The new privacy debate: ensuring privacy in a ‘mixed reality’ world

“I’m taking everybody’s privacy away!” Robert Scoble, Entrepreneur in Residence at Upload VR, declared during his Centre Stage debate at Web Summit 2016.


Image: Web Summit

Wearing a pair of Microsoft HoloLens’, next-generation “mixed reality” glasses, Scoble debated whether we are sacrificing too much of our privacy in the name of technological advancement.

“You’re going to have glasses on that do full-on mixed reality in three years – and they’re going to show you things about the world!” Scoble said, speaking to ITU News. “We’re going to get educated in a new way. … You’re going to be able to work on projects with other people in a new way … on and on – it’s infinite.”

The need to ensure privacy

But how will we ensure our privacy when mixed reality devices are commercially available? Scoble shared some of his thoughts on how the privacy debate will unfold in the next few years.

“It’s going be an interesting new world,” he said. “We’re going have things on our faces that [can] do things that your human eye can’t see. These 3D sensors are so sensitive that they can see condensation forming on a glass three feet in front of you; it can tell how hard you’re pressing on the table three feet away from the sensor; it can see your heart beating three feet away. … These glasses are going to give us these capabilities at some level and we’re going to have a new discussion about what privacy means.”

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Already available as HoloLens, “the next iPhone is going to have one of these sensors on it – so in one year, you’re going to have one of these 3D sensors.”

The technology will also be able to “image” people, by taking a photo and displaying public information on the glasses. But Scoble noted that it is unclear how manufacturers will prevent people seeing this information when passing people on the street, and highlighted the need to give people the choice to “disappear”, especially in private areas such as bathrooms and locker rooms where there is a greater expectation of privacy.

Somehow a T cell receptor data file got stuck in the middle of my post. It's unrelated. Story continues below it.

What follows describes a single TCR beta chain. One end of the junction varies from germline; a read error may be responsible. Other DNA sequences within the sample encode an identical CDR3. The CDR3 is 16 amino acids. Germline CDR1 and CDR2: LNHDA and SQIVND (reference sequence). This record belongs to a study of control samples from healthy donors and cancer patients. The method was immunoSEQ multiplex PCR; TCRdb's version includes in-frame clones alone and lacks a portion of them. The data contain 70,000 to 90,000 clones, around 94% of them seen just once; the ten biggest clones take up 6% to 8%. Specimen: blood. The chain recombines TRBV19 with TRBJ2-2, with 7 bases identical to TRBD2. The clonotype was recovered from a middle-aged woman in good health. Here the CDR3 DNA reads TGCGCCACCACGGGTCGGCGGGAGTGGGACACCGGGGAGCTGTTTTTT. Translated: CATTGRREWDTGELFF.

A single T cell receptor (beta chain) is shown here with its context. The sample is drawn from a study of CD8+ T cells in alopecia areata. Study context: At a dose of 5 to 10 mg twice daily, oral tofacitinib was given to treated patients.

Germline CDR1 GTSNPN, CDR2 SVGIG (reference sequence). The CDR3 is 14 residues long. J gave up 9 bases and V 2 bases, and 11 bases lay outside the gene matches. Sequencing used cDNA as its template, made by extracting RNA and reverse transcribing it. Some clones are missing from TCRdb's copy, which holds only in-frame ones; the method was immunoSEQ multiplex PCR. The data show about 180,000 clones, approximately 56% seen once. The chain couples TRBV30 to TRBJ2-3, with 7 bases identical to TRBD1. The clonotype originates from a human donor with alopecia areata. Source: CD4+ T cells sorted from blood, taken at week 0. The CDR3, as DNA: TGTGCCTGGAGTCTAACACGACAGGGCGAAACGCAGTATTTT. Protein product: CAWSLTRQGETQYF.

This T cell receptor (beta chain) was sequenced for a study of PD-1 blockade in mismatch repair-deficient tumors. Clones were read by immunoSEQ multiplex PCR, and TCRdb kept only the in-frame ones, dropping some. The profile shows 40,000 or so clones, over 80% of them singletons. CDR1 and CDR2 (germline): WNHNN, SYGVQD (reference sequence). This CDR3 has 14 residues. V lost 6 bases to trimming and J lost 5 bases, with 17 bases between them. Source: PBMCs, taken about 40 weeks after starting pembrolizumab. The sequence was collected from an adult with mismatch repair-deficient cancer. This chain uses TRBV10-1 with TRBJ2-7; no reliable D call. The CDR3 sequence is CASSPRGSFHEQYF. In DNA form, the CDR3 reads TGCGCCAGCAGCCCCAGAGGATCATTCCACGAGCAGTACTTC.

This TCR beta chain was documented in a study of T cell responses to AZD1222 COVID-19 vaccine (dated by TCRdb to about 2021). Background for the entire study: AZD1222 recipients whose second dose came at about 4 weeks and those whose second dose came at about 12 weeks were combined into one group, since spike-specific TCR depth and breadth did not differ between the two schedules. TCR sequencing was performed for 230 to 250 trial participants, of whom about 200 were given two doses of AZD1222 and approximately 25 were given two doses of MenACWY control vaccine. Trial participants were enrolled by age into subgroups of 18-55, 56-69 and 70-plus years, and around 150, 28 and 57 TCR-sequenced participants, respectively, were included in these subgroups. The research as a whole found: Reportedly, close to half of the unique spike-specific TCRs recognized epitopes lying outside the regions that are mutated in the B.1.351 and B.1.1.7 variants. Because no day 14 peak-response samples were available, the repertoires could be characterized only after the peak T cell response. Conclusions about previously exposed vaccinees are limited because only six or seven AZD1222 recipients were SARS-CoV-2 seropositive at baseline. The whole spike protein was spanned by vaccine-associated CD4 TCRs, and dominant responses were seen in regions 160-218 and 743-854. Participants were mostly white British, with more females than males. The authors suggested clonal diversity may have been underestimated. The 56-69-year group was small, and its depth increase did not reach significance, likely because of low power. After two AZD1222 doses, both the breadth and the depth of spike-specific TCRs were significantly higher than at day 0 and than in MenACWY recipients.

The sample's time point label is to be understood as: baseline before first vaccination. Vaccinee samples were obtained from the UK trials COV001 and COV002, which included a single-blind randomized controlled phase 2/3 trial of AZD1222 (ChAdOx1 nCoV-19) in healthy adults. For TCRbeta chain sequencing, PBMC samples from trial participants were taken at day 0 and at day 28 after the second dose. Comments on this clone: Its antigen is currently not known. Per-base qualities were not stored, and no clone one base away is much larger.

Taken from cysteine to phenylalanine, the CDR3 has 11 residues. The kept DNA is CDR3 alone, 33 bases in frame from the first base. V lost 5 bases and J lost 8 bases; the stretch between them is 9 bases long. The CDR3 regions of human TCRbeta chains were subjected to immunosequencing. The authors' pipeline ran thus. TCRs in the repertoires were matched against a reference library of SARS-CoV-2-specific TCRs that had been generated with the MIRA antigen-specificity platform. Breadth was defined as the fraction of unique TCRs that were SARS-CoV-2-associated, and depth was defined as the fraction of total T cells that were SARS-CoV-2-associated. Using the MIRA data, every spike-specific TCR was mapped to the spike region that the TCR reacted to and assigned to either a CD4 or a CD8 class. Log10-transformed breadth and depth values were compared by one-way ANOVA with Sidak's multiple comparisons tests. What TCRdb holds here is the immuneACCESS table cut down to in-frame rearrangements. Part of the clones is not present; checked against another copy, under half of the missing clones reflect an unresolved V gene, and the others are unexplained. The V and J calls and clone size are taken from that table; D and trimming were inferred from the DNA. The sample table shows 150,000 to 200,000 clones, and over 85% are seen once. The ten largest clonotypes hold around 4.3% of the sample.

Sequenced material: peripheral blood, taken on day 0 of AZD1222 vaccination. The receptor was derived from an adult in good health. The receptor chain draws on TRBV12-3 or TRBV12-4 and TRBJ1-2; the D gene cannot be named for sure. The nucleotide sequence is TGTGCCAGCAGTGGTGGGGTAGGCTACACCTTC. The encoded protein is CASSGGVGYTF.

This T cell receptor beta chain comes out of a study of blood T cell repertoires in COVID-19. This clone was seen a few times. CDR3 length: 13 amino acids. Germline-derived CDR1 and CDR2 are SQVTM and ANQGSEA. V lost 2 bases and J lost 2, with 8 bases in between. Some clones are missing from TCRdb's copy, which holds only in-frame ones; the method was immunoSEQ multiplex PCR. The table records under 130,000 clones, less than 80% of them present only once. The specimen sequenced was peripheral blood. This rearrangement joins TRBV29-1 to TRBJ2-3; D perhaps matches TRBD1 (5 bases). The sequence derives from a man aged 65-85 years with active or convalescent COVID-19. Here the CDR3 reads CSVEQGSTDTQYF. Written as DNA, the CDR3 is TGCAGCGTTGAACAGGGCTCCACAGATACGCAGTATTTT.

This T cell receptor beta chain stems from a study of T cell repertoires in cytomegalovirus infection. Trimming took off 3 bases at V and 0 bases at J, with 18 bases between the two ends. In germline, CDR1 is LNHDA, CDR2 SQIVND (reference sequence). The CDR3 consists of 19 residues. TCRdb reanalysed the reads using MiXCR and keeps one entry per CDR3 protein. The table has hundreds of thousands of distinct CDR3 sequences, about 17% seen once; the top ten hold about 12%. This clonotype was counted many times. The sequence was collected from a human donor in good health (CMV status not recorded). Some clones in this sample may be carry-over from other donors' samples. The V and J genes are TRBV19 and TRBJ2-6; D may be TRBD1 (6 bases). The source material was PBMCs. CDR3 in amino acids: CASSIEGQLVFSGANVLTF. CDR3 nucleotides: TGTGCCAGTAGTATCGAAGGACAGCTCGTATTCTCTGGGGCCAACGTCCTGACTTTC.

“The tech industry is going to discover – or going to deliver – ways to turn off the glasses when they go into places. Apple already has a patent to do this. I am sure it will take care of itself and if it doesn’t, government will get involved and regulate it,” he mused.


Though regulation will be key to ensuring citizens’ privacy, Scoble says that governments may not be able to fill the need: “The governments are behind, and they will be behind forever. There is no way you can keep up with technology that’s happening this fast.”

So, it will be up to the industry to self-regulate, Scoble reckons. But will it be enough?

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“Two-thirds of the people at Web Summit told the industry that the technology industry has gone too far with privacy, so I think that Apple and Google and others are going to listen to that and design in privacy protection features,” said Scoble. “If they don’t, they’re going see their business hurt.”

‘You’ll all have one’

But Scoble noted that the utility of the glasses will play a large role in their adoption, in spite of privacy issues. “All technologies have downsides and all technologies have real costs to them, but if they have enough utility people will use them. And these new technologies coming are going to have extraordinary benefits to society,” he said.

Lucy Spencer (@L_M_Spencer)

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